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Experts believe Omicron variant to peak soon and expect cases will fall dramatically in the US

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Some health experts say that Omicron cases may peak and fall dramatically in the United States based on the pattern documented of the variant spread in Britain and South Africa.

The reason for that hopeful prediction is fairly simple: The Omicron variant is so contagious that it will run out of people to infect very soon.

“It’s going to come down as fast as it went up,” said health metrics sciences professor Ali Mokdad of the University of Washington in Seattle.

According to a model developed at the University of Washington, coronavirus cases in the U.S. should peak at about Jan. 19 at about 1.2 million daily reported cases. Cases will likely begin to drop "simply because everybody who could be infected will be infected," said Mokdad.

Government data showed that daily cases in Britain dropped to 140,000 after rising to 200,000 earlier in January. That pattern followed a similar curve in South Africa and may repeat itself in the U.S. in the coming weeks.

But experts are cautious about drawing hasty conclusions.

"We are seeing a definite falling-off of cases in the U.K., but I'd like to see them fall much further before we know if what happened in South Africa will happen here," said Professor of Medicine Dr. Paul Hunter of University of East Anglia in Britain.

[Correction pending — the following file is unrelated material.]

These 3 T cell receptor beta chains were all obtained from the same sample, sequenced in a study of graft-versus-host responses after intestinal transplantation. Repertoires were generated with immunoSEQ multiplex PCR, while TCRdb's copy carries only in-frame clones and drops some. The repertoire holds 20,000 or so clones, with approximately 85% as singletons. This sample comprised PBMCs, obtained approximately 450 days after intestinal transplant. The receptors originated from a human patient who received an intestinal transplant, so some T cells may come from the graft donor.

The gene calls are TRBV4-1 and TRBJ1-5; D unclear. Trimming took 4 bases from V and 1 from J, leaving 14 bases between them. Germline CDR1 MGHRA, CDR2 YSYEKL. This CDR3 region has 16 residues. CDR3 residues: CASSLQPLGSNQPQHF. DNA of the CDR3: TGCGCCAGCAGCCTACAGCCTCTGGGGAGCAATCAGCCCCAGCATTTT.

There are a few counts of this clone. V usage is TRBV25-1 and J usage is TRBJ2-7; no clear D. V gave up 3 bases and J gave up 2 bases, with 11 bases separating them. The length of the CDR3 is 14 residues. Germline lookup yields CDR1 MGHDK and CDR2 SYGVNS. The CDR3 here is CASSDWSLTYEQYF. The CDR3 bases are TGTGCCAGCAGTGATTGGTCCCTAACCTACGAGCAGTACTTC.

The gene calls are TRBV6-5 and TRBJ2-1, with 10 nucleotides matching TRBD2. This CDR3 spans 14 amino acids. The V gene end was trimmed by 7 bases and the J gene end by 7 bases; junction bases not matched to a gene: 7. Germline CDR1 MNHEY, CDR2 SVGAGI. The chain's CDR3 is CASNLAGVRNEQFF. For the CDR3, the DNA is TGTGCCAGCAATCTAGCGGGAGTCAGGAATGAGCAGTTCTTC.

The World Health Organization cited the modeling from the University of Washington to predict that half of the population in Europe will be infected with Omicron through the next eight weeks.

Experts say that people should still stick to social distancing guidelines to avoid getting ill.

"It's going to be a tough two or three weeks. We have to make hard decisions to let certain essential workers continue working, knowing they could be infectious," added Mokdad.

A separate study found that patients suffering from the Omicron infection were far less likely to die from it, and far less likely to need serious hospitalization, bolstering hopes that the seriousness of the pandemic could be mitigated significantly.

Some local governments are already reviving lockdown procedures over the spread of the Omicron variant. In Sonoma County in California, health officials banned large gatherings and asked people to avoid contact with people outside of their household for a month to prevent their hospitals from being overwhelmed.

Here's more about the Omicron variant:

New data shows risk of death from omicron is 91% lower than delta l GMA www.youtube.com

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